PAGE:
Here are excerpts from Wednesday’s testimony before a Senate panel probing UC Irvine’s Center for Reproductive Health.

Debra Krahel: whistle-blower and former senior associate director of ambulatory care at UCI Medical Center:

“By December, 1993, I had discovered questionable financial arrangements between the medical center and the doctors at the Center for Reproductive Health. When I questioned this, I was told that the doctors had a ‘special’ arrangement and that I should not concern myself with that practice.”


“Due to [medical center executive director] Ms. [Mary] Piccione’s absence, I immediately walked to [medical center deputy executive director] Mr. [Herb] Spiwak’s office and showed him the vial [of HMG Massone, an unapproved fertility drug allegedly at the clinic]. Herb seemed reluctant to focus on my concerns. I repeatedly asked for direction. Herb said that Marilyn [Killane, the clinic’s office manager] was a ‘problem and you need to get rid of her.’ . . . He advised me to use a ‘hands off’ approach and focus on my other areas of responsibility.”

“In April, 1994, Carol Chatham, my senior administrative analyst, informed me that the staff was alleging that human embryos were being ‘switched.’ ”

“It appeared that most of the transfers were occurring between young women producing viable eggs and older women who were indicated on the chart to be post-menopausal, thus not producing eggs. Mr. [Norbert] Giltner [an operating room nurse] reported that these young women were patients trying to achieve a pregnancy and evidently could produce healthy eggs; the doctors were giving eggs, and sometimes embryos, from these healthy patients to sterile patients. When it became clear that the necessary consent forms weren’t contained in the patient charts, I asked questions about screening for HIV and Hepatitis B. Precautionary screenings didn’t appear to be part of the care protocol.”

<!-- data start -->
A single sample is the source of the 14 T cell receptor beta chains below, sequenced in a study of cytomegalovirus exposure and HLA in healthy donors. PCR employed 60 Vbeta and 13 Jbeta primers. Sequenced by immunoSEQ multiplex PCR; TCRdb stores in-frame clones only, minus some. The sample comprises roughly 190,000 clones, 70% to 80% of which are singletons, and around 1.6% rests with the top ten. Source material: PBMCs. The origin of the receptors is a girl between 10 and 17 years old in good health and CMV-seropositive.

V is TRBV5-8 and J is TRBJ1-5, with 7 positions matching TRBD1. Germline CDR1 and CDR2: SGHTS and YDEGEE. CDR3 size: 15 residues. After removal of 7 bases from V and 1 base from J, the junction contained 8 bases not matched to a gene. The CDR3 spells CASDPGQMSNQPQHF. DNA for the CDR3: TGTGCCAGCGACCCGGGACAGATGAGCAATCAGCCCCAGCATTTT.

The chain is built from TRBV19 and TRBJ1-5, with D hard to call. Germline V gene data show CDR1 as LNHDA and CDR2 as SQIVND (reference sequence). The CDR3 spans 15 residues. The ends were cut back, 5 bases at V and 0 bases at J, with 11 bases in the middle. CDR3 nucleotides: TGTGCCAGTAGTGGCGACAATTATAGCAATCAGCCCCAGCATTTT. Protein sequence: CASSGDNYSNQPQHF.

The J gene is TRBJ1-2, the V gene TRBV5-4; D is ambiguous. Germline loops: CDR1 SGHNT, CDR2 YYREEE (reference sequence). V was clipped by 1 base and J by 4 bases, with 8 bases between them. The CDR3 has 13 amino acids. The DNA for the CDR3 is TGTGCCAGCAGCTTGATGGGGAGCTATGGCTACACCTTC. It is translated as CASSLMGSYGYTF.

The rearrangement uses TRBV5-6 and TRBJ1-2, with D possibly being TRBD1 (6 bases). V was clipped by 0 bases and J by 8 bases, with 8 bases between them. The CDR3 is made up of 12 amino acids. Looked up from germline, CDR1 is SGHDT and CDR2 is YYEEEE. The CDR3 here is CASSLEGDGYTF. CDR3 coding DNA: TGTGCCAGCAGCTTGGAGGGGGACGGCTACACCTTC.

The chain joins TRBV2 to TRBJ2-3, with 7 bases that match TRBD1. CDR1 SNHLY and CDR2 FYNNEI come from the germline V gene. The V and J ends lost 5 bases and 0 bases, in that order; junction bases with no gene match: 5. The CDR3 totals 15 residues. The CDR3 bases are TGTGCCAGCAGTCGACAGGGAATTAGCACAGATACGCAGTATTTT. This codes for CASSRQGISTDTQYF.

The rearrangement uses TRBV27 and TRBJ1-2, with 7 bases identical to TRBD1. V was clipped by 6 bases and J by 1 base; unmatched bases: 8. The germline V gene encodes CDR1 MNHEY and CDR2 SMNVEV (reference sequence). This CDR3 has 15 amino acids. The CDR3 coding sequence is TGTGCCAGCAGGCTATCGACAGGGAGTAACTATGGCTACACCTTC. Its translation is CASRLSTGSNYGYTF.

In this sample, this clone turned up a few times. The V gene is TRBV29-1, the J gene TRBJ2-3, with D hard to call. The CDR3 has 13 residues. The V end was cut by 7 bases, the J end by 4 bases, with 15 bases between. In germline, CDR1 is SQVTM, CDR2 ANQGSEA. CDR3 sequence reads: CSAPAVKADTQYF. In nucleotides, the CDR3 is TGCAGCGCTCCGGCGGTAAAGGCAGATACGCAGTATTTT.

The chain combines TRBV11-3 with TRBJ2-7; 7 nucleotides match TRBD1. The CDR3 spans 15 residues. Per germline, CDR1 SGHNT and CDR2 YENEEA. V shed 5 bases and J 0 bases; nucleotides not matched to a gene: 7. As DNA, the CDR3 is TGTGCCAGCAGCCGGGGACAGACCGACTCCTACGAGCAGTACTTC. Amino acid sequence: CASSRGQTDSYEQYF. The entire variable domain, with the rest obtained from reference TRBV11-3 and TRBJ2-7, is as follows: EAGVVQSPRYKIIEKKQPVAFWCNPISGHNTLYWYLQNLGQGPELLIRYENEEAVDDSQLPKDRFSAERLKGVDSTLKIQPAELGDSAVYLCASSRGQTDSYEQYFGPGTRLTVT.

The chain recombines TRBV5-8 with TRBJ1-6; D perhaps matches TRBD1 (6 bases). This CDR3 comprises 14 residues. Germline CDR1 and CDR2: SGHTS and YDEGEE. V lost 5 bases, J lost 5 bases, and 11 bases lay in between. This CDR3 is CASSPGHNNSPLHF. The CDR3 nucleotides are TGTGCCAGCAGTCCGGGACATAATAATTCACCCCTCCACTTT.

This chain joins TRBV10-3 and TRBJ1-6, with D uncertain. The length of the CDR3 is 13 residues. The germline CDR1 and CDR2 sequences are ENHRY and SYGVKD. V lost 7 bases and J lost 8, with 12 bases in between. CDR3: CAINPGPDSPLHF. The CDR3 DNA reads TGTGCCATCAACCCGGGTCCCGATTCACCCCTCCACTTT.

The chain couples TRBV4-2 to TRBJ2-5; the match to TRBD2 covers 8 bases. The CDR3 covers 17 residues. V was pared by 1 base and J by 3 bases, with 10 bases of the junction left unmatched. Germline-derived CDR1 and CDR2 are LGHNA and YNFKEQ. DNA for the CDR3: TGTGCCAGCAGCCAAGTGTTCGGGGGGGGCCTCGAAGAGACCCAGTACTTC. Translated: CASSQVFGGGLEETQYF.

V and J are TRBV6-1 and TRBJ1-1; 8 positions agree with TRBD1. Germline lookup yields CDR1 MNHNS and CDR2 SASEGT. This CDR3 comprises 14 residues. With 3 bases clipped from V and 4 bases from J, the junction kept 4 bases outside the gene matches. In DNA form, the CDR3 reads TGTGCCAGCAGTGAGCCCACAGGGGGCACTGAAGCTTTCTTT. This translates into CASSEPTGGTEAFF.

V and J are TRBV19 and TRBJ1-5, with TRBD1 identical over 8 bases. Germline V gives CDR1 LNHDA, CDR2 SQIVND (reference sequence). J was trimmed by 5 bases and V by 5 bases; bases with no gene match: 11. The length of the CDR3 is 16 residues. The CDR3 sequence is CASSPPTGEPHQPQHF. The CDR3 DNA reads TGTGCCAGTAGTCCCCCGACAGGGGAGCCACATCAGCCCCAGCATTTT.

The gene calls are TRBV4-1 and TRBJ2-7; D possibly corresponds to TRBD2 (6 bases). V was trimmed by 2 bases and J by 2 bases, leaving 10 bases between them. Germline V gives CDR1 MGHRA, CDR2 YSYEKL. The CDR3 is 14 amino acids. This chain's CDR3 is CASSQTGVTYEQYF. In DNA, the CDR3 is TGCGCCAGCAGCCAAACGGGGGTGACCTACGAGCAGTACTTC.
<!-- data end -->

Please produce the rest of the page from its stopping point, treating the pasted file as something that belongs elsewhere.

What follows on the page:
“At this juncture I was astonished to learn that Mr. Giltner had reported this complaint in past audits in 1992 and 1993.”

“Bob [Chatwin, UCI’s principal auditor] expressed concerns that, if the information made its way back to the physicians, loss or destruction of patient charts would again occur. This seemed logical to me because the previous audits coincided with break-ins at the Center for Reproductive Health, each resulting in only patient charts and records being taken.”

“On the morning of July 27, 1994, I placed a call to ‘Patient M.’ Norbert Giltner, the operating room nurse, was adamantly convinced that ‘Patient M’ did not donate her eggs. When I talked to this patient, I asked her if I could send an updated consent form for her review. She was puzzled and asked what the forms were for. I explained that they were for the donation of her embryos. She told me that she and her husband were not interested in donating their embryos. I did not disclose to her that I suspected their embryos had been given to a post-menopausal patient who nine months later delivered a baby boy.”

“Early in the afternoon of July 27, 1994, I was contacted by Mary Piccione. She told me not to come back to the office because I was being placed on administrative leave. When I asked her the basis for the leave, the phone went dead.”

“In November [1994], my co-whistle-blowers and I were interviewed by members of the chancellor’s executive staff, chancellor’s counsel Paul Najar, Associate Vice Chancellor Sandra Lier and Assistant Vice Chancellor Lon Orey. Our interviews were conducted separately, but each of us was asked the question, ‘How much do you want?’ and ‘What would it take to settle this today?’ Our attorney who was present at the meeting was outraged and he objected to the inappropriateness of the solicitation.”